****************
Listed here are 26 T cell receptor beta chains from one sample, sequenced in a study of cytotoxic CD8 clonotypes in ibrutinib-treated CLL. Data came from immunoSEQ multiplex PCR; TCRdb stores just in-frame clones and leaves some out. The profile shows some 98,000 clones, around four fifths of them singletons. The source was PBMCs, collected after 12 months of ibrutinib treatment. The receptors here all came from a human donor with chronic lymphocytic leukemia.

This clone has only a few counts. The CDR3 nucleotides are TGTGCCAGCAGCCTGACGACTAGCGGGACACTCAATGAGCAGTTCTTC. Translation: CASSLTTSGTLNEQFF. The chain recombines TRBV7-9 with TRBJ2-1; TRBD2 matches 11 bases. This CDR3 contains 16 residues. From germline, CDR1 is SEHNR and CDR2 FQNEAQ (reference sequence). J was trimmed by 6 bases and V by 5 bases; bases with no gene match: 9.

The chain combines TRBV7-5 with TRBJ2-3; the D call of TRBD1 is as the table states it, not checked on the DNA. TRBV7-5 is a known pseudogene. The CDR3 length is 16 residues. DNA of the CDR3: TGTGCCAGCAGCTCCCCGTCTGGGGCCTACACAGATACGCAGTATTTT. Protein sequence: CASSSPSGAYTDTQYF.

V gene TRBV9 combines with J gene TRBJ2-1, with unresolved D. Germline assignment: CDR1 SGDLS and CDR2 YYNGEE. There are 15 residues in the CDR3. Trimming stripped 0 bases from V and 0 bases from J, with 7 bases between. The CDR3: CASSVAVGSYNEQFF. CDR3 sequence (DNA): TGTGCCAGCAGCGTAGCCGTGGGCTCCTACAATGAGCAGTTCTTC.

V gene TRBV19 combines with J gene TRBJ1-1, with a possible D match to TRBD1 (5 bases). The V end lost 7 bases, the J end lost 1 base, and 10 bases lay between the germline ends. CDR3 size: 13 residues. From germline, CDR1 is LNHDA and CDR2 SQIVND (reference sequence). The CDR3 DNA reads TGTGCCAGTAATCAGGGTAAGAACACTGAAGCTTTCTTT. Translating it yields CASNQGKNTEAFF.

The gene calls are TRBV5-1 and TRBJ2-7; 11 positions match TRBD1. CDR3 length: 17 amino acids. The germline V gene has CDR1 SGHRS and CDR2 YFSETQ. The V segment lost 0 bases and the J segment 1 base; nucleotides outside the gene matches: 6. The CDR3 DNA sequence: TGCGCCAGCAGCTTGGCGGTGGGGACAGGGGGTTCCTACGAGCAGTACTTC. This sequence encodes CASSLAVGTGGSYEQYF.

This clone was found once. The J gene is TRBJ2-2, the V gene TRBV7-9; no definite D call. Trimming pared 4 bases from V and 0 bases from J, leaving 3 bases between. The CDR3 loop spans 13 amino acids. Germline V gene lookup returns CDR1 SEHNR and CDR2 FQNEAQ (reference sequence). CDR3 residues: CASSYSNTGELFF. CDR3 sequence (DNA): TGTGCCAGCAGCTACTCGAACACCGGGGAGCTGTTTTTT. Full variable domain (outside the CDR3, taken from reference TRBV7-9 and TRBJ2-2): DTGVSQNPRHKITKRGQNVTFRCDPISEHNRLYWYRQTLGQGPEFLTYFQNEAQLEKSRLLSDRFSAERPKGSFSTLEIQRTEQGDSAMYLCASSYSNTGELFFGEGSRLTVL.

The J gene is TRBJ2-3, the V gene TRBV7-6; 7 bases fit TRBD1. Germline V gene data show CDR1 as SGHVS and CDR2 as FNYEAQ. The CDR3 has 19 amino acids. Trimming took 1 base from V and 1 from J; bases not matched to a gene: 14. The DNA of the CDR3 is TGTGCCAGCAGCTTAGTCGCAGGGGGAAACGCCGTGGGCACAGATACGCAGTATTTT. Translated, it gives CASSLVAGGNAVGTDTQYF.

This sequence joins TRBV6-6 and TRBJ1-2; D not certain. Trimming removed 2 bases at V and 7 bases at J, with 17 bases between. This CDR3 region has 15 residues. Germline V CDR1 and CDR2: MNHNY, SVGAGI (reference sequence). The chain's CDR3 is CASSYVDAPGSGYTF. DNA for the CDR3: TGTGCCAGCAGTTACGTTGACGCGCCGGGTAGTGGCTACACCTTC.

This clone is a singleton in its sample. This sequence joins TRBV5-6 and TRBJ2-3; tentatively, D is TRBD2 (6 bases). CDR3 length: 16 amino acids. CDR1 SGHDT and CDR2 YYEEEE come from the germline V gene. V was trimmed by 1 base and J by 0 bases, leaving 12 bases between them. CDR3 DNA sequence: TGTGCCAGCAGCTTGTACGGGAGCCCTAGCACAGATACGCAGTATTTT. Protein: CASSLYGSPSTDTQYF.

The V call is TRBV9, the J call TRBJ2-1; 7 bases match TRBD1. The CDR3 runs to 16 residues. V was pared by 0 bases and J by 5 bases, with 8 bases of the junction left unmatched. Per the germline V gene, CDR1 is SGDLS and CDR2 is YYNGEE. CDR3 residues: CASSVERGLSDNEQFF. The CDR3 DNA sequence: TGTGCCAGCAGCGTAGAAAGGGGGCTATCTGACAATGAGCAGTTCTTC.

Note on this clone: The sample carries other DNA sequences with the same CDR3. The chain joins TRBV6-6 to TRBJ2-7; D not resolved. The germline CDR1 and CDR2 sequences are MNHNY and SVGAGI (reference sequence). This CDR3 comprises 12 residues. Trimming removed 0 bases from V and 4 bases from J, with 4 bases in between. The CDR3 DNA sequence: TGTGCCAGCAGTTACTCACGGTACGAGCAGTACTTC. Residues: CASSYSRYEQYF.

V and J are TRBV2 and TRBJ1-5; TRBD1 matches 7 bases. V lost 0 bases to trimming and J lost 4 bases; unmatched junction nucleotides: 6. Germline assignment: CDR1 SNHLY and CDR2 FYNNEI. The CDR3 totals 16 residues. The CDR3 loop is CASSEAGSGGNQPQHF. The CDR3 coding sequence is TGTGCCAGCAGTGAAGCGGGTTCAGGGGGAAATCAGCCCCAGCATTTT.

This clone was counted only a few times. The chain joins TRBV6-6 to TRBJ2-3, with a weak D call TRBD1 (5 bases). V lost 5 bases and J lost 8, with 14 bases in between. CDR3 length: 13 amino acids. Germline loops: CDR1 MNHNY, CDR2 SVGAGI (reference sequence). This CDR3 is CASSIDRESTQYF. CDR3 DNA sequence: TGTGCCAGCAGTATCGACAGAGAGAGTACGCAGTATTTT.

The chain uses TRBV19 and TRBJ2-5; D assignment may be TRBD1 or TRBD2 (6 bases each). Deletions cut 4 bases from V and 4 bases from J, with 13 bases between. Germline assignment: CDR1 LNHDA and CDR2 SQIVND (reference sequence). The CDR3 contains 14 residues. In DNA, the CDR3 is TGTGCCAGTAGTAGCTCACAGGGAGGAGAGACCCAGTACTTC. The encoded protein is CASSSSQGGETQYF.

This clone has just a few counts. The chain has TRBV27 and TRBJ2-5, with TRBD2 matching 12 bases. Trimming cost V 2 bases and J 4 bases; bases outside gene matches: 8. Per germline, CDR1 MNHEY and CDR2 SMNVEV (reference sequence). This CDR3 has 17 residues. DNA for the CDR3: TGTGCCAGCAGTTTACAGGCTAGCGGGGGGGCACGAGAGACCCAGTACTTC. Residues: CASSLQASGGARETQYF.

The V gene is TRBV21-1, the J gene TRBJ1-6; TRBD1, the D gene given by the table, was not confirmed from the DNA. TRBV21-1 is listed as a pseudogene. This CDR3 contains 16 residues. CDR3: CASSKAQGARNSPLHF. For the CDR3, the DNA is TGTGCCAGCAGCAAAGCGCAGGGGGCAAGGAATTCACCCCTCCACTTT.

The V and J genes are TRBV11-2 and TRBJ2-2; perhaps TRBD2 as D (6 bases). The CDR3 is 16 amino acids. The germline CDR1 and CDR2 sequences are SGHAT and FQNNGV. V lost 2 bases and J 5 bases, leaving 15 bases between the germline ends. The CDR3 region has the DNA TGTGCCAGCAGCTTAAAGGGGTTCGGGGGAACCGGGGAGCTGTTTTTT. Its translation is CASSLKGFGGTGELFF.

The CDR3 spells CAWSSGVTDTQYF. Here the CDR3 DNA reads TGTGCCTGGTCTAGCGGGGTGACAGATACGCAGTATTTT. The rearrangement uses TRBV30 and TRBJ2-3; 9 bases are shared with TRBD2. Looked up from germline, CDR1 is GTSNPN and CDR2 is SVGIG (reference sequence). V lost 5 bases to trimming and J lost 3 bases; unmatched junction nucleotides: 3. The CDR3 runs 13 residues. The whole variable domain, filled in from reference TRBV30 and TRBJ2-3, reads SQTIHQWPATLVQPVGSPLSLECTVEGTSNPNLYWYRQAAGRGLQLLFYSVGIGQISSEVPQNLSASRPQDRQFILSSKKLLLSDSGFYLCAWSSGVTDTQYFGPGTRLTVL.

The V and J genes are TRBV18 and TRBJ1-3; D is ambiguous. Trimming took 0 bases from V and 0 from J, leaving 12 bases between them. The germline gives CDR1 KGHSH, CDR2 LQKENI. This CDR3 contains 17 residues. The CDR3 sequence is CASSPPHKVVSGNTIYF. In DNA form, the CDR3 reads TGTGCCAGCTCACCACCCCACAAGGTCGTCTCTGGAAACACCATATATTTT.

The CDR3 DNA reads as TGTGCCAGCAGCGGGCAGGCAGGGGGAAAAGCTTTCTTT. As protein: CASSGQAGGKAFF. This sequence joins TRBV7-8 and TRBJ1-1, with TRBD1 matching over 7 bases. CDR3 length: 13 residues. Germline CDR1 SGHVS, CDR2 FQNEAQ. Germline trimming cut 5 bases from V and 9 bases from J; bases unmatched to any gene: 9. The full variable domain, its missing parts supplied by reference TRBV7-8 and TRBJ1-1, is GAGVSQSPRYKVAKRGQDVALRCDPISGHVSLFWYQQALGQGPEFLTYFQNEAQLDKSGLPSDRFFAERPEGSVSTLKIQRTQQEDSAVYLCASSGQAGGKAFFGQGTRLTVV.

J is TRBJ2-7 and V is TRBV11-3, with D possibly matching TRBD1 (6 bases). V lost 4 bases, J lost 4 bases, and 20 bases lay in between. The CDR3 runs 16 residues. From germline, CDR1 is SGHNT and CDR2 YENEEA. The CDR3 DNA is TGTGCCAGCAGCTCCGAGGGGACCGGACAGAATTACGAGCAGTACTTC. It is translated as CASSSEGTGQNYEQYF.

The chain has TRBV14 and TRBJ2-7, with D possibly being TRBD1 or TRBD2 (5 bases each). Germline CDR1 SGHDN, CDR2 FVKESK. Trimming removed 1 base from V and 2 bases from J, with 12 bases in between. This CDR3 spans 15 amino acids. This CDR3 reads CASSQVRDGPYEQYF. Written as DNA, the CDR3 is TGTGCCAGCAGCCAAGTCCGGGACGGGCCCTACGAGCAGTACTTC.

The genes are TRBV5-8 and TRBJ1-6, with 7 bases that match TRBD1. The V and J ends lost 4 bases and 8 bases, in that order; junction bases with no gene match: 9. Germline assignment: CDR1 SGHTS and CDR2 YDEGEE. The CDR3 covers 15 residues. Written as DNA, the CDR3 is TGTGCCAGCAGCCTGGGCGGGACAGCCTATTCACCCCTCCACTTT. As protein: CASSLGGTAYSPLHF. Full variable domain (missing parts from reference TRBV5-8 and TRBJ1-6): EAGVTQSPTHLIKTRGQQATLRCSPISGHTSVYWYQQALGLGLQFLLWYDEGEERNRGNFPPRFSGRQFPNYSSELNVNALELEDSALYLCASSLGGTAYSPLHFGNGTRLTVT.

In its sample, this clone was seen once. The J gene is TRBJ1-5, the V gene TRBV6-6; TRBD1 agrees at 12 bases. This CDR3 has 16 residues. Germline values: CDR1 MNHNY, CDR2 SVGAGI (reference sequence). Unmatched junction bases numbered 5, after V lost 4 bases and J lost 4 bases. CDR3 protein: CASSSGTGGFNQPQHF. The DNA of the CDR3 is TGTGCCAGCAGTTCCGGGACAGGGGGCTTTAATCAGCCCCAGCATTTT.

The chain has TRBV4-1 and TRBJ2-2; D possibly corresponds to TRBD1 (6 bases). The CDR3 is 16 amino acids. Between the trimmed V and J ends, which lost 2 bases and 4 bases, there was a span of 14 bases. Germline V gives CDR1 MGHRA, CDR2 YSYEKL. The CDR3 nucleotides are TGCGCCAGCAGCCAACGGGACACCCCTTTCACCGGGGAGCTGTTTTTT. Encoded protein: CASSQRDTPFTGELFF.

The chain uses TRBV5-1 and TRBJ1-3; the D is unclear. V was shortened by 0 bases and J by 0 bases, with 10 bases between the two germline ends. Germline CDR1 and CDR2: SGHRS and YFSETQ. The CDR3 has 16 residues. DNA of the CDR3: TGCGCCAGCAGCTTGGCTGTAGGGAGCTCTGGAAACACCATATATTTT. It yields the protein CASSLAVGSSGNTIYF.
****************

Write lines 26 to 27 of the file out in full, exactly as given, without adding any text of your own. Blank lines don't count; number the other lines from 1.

The chain has TRBV4-1 and TRBJ2-2; D possibly corresponds to TRBD1 (6 bases). The CDR3 is 16 amino acids. Between the trimmed V and J ends, which lost 2 bases and 4 bases, there was a span of 14 bases. Germline V gives CDR1 MGHRA, CDR2 YSYEKL. The CDR3 nucleotides are TGCGCCAGCAGCCAACGGGACACCCCTTTCACCGGGGAGCTGTTTTTT. Encoded protein: CASSQRDTPFTGELFF.

The chain uses TRBV5-1 and TRBJ1-3; the D is unclear. V was shortened by 0 bases and J by 0 bases, with 10 bases between the two germline ends. Germline CDR1 and CDR2: SGHRS and YFSETQ. The CDR3 has 16 residues. DNA of the CDR3: TGCGCCAGCAGCTTGGCTGTAGGGAGCTCTGGAAACACCATATATTTT. It yields the protein CASSLAVGSSGNTIYF.